For all of you who have expressed interest, I'm an anthropology major at Columbia University. I'm interested in this specific topic for several reasons. First, I'm from Southwest Virginia, my dad is from Norton, and his family is from Kentucky. I went to many a folk show when I was growing up. So I've always been somewhat close to folk song tradition, though never directly involved in it. I play a viola made by Arthur Conner of Copper Hill, VA, and somehow, it seems to want to play fiddle music rather than the Brahms that I used to try to put it though.... :) At any rate, my investigation here is part of a class called Text, Magic, and Performance, taught by a professor who, coincidentally enough, is also from SW VA. We have talked about the strange voicings in the lyrics of "Oh Death", which lots of my cosmopolitan class was familiar w/ due to the infamous KKK scene in "Oh Brother". And when I started listening to some of my favorite folk songs about death again, I realized that there were some pretty strange things going on it the lyrics -- possession by death itself, visions, directives to the living that allow the dead to "speak" through the singer. But all of these things are meaningless if they can't be placed in the context of performance. So I'm interested in the way singers themselves perceive the process of performance, and the overwhelming response I'm getting here is that these songs of death are seen as another inevitable part of singing about life. These songs seem to help the living conceptualize and understand their own deaths, usually w/o pageantry or fluff. Nevertheless, certain songs do seem to be described as especially haunting or troublesome. (Didn't we all get chills when Stanley sung "Oh Death"? Doesn't that happen rather often?) I wonder what it is about certain songs that does this. The lyrics? The tune? The performer? All three? Anyway, I want to THANK ALL OF YOU SO MUCH for your incredible insight and enthusiasm!!! You've really helped me think through this problem. I am, of course, not finished yet, and I'll listen to any further discussion w/ rapt attention! I'll be sure to let you all know when the (admittedly inadequate) paper is ready, and I could send it to you as an attachment over email if you like. Back to writing! Graciously, Leigh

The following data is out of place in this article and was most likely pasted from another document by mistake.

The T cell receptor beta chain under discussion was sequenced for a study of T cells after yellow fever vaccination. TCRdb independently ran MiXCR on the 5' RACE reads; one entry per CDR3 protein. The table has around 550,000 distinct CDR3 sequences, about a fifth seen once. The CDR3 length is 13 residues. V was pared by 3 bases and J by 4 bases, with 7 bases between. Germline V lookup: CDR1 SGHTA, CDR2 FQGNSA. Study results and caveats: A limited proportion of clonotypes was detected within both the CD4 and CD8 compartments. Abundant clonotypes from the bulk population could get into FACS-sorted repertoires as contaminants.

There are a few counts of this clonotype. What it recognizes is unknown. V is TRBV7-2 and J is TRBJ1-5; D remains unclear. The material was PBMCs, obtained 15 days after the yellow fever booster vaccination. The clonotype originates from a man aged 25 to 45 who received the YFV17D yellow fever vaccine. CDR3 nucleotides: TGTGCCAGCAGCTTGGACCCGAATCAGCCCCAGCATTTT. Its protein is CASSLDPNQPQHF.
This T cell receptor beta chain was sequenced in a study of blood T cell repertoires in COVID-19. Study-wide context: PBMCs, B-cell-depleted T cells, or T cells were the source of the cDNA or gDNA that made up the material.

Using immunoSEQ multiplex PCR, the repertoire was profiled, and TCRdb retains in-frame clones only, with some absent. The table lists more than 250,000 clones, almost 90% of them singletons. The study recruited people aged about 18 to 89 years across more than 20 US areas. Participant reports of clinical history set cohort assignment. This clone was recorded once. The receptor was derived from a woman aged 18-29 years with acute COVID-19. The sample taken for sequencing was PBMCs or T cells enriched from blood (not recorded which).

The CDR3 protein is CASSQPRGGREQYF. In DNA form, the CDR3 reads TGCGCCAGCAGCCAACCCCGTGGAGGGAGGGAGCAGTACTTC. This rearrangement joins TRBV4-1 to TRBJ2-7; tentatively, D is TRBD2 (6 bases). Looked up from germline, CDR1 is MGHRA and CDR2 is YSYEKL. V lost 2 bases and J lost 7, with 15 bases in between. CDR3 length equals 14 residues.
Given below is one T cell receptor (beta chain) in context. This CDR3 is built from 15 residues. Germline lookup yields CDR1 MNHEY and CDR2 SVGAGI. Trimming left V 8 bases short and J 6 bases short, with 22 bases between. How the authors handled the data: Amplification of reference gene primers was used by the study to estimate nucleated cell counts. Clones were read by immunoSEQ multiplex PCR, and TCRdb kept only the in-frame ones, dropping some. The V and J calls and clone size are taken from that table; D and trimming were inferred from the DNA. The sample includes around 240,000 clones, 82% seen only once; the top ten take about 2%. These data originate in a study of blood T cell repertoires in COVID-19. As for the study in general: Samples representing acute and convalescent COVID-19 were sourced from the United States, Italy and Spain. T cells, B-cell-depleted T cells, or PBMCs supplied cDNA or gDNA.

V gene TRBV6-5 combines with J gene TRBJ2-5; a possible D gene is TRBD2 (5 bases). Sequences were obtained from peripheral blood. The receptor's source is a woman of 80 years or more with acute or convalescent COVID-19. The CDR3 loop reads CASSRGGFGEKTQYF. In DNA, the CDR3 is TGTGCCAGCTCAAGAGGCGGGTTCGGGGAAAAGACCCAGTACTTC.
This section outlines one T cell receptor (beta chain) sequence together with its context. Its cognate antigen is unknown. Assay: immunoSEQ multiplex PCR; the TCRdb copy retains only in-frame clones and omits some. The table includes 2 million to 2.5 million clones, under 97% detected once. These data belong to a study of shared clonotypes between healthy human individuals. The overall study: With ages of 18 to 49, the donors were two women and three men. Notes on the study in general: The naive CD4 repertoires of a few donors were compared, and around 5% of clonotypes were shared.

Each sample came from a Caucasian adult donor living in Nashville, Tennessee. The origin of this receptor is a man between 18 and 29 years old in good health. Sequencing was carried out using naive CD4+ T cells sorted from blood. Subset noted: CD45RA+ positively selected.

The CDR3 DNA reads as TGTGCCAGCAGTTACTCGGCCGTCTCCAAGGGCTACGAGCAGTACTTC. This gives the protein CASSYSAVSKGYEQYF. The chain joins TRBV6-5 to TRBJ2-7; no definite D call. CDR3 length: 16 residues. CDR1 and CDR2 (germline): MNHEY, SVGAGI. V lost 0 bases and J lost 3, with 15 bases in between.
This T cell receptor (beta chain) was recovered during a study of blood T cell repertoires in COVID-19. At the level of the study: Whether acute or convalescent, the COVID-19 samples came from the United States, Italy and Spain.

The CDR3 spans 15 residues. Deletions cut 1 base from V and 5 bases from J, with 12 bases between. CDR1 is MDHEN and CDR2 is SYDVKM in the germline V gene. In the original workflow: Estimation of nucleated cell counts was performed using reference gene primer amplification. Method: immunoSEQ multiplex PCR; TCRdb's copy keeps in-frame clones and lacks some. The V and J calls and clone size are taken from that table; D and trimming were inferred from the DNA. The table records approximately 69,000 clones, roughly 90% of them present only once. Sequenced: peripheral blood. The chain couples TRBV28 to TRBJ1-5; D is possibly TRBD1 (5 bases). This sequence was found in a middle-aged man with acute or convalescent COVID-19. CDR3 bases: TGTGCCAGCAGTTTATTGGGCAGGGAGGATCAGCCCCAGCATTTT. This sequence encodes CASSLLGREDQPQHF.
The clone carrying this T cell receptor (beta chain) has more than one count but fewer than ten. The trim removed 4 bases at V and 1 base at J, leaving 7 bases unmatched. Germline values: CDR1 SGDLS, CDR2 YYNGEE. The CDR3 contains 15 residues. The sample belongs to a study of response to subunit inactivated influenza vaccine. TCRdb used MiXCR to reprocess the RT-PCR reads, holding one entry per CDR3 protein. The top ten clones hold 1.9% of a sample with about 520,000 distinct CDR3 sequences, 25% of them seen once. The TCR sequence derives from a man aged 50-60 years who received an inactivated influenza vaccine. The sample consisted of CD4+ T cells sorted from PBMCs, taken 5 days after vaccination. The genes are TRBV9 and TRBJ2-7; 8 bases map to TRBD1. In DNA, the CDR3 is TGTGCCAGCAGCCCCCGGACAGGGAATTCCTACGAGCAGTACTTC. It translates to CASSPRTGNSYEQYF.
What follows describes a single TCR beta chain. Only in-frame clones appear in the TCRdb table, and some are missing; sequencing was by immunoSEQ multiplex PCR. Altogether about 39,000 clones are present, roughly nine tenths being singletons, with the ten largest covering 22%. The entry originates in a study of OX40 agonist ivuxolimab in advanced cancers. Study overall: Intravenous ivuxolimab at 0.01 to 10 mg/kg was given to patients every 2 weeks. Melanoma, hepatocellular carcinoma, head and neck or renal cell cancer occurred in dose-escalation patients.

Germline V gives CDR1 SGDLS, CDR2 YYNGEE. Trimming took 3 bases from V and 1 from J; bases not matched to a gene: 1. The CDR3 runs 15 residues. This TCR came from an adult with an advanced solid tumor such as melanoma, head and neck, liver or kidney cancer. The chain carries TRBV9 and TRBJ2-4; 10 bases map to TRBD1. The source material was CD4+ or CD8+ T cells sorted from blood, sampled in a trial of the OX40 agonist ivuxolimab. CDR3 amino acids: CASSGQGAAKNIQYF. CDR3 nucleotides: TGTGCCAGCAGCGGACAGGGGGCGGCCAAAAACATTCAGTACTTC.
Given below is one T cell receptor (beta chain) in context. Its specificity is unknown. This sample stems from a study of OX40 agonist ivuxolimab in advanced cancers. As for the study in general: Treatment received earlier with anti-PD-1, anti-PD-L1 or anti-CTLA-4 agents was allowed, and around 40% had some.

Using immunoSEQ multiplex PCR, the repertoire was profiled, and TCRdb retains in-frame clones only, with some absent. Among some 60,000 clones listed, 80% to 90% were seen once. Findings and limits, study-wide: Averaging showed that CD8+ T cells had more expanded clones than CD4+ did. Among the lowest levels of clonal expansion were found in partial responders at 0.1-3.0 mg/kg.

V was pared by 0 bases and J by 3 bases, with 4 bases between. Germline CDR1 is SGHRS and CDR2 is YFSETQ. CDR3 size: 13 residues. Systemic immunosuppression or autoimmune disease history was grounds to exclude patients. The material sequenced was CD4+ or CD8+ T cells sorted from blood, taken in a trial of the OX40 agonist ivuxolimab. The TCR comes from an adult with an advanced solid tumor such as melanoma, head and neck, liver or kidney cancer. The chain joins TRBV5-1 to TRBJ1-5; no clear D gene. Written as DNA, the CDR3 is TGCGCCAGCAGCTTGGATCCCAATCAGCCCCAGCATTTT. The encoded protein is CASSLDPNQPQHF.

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Subject: RE: Help: Singing about Death, How and Why?
From: McGrath of Harlow
Date: 19 Dec 01 - 02:33 PM

On the other hand there aren't too many songs about birth - I think there was a thread about that one time, andn it couldn't come up with anywhere near as many, or many at all in fact. Take away the Christmas ones and even fewer.

I checked with the Digital Tradition keywords list - death came in with 353 songs. Way ahead of all the others, with the solitary exception of "sailor" at 382. (And birth was 3).

Mind, I'm sure that if Art really put his mind to it, he could top that score.


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Subject: RE: Help: Singing about Death, How and Why?
From: GUEST,Leigha
Date: 19 Dec 01 - 02:34 PM


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Subject: RE: Help: Singing about Death, How and Why?
From: GUEST,Leigha
Date: 19 Dec 01 - 02:39 PM

Also, Art Thieme's first post reminded me of a great book I'm reading called "A Space on the Side of the Road: Cultural Poetics in an 'Other' America", by Kathleen Stewart. It's an admittedly academic book, but it's set in the Southwest West Virginia coal-mining region and gives some really good looks at ways of life that resist assimilation into the mainstream American capitalist machinery. You might want to have a look.
Peace,
Leigh


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Subject: RE: Help: Singing about Death, How and Why?
From: An
Date: 19 Dec 01 - 03:16 PM

I taught a song called Lord Thomas in my singing classes in the autumn, and it ends with one girl killing another and then lord Thomas killing the second girl and finally himself. Some singers seemed to enjoy singing about bashing her head against the wall ( singing the word bashed with great gusto) and others told me they found it too violent. I think it is harder to cope with songs about death when the songs themselves invite empathy with the person dying. In this case, three people actually die, but it seems that especially the girl whose head was bashed, provoked aversion to the song from some members of the singing group. I wouldn't teach the song if I knew that one of the group members had a recent experience with death or violence. I was grateful to Art , whose first message kind of explained why I find I am so much more inspired to write songs when I'm in trouble than when things go well. Isn't it hard to write a sincere happy song...


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Subject: RE: Help: Singing about Death, How and Why?
From: John MacKenzie
Date: 19 Dec 01 - 04:13 PM

The worms crawled in and the worms crawled out,
They played pinochle on her snout.

The lady to the priest she said,
Shall I be the same when I am dead?
The priest he answered aye!

All good cheerful stuff what!
Failte....Jock


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Subject: RE: Help: Singing about Death, How and Why?
From: McGrath of Harlow
Date: 19 Dec 01 - 05:01 PM

This one, An, I imagine.

I think with a song like that it's important that the way it's sung is understated. It should be a case of the song being passed on, as a record, not a dramatic performance relishing the events. The same way it would have to be if it was about something that had happened yesterday.


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Subject: RE: Help: Singing about Death, How and Why?
From: Jerry Rasmussen
Date: 19 Dec 01 - 07:15 PM

I first heard Lord Thomas and Fair Ellender by Dave Van Ronk, back in the early 60's. He did that song, Silver Dagger and other murder ballads with great glee, and for laughs. That's one way that people deal with death... like a joke. While they're still alive. There's a certain amount of "whistling in the graveyard going on.."

Jerry